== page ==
In a talk at the 67th International Astronautical Congress held this week in Mexico, SpaceX CEO Elon Musk finally unveiled technical details of the space mission architecture that would allow humans to build a permanent, self-sustaining colony of 1 million people on Mars and ultimately enable humans to routinely explore the entire greater Solar System.
In terms of space travel, Musk said humans have two possible directions. "We stay on Earth forever and wait for the next extinction event. I don't have an immediate doomsday prophecy, but eventually, history showed us, there will be such an event. The alternative is to become a spacefaring civilization and a multi-planet species, which, I hope you agree, is the way to go."
He outlined the long-term technical challenges that need to be solved first and said he hopes that first flights of roughly 100 people and their cargo will start launching toward Mars in 2024.
Although he envisions humans living in a large colony on Mars and possibly terraforming the planet, he added that one key issue will be getting the cost low enough to attract customers. This is the main obstacle many skeptics emphasized following his talk.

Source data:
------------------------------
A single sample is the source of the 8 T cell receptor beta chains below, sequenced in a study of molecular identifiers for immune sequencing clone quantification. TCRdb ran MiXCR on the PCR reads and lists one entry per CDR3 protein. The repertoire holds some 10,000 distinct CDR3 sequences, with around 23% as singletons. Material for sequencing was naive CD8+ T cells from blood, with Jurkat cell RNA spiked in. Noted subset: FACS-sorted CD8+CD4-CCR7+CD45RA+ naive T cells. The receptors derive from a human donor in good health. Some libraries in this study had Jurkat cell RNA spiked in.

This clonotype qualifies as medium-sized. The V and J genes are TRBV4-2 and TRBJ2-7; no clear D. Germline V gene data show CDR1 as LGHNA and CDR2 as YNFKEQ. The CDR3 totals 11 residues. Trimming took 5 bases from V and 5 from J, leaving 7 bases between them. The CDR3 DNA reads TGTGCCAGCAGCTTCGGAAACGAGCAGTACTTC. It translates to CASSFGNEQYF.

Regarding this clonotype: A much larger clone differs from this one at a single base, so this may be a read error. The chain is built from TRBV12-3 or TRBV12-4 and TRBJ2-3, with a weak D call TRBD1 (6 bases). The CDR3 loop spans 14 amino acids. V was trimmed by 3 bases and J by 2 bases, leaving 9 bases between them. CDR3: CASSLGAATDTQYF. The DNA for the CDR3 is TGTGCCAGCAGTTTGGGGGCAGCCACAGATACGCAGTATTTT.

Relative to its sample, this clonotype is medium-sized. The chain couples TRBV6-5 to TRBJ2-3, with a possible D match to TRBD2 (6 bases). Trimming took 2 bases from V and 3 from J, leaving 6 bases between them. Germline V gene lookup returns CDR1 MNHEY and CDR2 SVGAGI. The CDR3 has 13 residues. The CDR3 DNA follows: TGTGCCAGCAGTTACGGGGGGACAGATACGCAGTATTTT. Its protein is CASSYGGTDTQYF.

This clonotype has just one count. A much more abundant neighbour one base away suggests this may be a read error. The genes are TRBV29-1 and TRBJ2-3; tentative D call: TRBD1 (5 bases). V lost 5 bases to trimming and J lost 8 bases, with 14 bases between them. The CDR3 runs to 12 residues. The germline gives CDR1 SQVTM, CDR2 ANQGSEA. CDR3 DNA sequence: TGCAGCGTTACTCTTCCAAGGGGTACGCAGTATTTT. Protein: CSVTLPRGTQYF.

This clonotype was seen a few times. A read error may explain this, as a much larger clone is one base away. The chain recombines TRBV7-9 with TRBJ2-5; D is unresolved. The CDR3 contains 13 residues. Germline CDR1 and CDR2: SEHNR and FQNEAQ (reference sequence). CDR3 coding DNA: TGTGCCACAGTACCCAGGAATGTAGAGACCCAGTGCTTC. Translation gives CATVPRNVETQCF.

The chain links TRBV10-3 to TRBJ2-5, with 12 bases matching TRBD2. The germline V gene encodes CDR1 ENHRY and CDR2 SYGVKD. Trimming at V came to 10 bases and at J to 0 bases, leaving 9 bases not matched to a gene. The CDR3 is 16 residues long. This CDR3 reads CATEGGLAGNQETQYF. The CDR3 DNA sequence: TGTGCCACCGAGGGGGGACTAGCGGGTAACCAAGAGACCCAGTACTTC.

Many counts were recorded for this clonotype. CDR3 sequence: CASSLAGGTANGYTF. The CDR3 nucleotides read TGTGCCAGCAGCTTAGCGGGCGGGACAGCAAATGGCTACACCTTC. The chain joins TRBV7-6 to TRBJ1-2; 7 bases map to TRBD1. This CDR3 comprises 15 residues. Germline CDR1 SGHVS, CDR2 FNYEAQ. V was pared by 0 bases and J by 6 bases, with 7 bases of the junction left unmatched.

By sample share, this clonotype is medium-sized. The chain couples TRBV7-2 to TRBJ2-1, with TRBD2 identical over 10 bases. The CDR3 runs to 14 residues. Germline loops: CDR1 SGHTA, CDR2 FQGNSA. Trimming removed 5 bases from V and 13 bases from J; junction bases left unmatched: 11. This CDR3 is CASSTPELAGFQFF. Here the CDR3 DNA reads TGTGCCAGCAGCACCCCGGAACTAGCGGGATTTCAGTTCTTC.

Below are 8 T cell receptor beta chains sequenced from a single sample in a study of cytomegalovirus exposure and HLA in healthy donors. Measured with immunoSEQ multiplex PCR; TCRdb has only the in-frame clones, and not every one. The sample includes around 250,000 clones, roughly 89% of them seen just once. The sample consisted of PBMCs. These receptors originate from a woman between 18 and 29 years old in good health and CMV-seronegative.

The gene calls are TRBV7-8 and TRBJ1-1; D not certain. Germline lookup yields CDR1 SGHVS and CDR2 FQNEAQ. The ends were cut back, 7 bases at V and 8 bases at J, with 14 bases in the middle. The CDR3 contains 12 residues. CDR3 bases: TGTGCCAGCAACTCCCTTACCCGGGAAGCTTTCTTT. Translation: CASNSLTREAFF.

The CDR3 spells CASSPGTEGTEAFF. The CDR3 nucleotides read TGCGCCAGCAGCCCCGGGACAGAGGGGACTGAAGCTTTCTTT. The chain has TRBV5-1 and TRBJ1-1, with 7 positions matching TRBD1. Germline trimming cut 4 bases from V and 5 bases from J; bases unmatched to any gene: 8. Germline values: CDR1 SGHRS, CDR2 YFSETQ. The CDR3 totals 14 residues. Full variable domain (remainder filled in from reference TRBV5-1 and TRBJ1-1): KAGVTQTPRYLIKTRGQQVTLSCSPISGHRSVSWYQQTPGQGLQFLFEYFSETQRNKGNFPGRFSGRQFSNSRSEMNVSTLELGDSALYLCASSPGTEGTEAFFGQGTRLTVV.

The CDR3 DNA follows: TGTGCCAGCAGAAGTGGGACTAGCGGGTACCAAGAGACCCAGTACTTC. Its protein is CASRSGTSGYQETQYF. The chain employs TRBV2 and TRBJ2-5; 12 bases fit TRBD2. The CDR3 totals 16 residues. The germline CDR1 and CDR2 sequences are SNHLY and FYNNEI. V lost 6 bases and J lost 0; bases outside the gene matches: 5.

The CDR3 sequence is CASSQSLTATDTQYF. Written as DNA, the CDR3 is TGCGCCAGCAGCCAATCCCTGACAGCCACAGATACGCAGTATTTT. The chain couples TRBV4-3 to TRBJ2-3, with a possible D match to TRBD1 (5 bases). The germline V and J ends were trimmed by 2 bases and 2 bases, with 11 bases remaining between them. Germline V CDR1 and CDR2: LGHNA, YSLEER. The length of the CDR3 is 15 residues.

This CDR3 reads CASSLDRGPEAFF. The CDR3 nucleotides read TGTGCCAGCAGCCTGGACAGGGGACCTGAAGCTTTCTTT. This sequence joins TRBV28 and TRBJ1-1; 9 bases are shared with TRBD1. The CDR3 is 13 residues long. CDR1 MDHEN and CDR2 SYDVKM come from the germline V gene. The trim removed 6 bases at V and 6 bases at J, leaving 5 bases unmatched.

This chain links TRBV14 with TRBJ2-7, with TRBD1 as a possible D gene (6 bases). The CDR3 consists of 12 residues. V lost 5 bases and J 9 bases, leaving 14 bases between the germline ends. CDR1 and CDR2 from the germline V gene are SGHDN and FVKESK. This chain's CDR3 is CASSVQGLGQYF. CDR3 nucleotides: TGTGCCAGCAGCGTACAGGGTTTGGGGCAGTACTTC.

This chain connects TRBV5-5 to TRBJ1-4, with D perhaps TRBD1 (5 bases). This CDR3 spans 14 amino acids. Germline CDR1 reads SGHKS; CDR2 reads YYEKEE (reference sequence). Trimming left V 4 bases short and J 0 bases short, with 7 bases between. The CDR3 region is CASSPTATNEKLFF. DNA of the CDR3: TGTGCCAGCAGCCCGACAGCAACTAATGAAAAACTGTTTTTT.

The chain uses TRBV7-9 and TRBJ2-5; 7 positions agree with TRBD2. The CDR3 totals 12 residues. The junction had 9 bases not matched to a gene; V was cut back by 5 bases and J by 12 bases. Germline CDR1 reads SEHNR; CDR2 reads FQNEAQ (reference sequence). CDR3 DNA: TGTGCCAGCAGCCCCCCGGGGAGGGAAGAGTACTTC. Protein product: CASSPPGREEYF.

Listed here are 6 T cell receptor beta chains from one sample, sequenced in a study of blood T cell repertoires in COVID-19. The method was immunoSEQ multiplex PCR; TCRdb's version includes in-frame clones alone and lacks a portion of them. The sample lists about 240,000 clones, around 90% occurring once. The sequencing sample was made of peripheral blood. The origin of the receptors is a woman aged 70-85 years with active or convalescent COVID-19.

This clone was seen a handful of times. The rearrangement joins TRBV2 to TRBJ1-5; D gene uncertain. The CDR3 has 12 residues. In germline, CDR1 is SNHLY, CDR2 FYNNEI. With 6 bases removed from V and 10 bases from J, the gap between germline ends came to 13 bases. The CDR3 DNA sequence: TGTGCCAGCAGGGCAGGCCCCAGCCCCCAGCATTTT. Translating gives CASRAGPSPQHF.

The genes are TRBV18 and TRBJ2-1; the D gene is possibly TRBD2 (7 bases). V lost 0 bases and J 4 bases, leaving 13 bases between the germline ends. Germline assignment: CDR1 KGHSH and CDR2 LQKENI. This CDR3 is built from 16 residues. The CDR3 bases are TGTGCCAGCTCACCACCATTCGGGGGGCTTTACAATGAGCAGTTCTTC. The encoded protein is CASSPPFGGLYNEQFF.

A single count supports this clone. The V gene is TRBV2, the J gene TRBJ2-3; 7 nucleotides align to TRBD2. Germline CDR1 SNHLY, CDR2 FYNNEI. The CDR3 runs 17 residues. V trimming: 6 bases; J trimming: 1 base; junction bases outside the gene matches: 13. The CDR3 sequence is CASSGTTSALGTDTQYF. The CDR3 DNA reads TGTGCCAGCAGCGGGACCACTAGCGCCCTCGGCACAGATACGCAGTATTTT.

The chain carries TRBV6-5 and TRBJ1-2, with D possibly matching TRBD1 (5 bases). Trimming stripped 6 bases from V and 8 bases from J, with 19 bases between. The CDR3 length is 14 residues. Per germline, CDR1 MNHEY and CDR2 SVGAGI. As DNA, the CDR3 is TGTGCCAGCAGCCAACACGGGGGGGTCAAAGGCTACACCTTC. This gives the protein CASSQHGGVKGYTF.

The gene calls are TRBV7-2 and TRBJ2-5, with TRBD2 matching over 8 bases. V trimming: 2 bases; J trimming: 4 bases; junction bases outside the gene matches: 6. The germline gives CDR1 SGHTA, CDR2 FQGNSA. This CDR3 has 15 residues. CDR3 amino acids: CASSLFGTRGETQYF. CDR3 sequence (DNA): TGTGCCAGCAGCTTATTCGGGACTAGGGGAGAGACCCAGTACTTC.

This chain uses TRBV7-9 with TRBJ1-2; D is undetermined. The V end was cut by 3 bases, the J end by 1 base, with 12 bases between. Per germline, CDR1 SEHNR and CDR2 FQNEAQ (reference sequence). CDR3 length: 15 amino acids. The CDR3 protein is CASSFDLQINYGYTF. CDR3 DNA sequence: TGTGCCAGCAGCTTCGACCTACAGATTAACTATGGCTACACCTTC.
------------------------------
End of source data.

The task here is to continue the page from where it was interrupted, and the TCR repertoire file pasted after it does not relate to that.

"You can't create a self-sustaining civilization if the ticket price is $10 billion per person," he said. "Our goal is to get it roughly equivalent to the cost of a median house in the United States, about $200,000."
"I'm personally accumulating assets in order to fund this," he said, adding that "ultimately this is going to be a huge public-private partnership."
The first step is a massive reusable Interplanetary Transport System (ITS), SpaceX's privately funded development project formerly known as Mars Colonial Transporter.
Interplanetary Transport System. Video courtesy SpaceX
Once ready, SpaceX intends to fly to Mars about every 26 months when Earth and Mars are favorably aligned.
Musk said there would be no guarantee of survival for anyone signing up with SpaceX for the "incredible adventure" of a trip to Mars. "The risk of fatality will be high. There's no way around it. Basically, are you prepared to die, and if that's OK then you're a candidate for going," he said.
Full presentation. Video courtesy SpaceX
This is just one of several private and government-funded missions to put people and cargo on Mars and other destinations beyond Earth's orbit.
In 2018, SpaceX plans to launch its first unmanned spacecraft to Mars - Red Dragon. The mission is designed to test the descent, entry and landing systems.
In exchange for flight data, NASA will provide deep-space and Mars communications relays and consulting services.
Featured image credit: SpaceX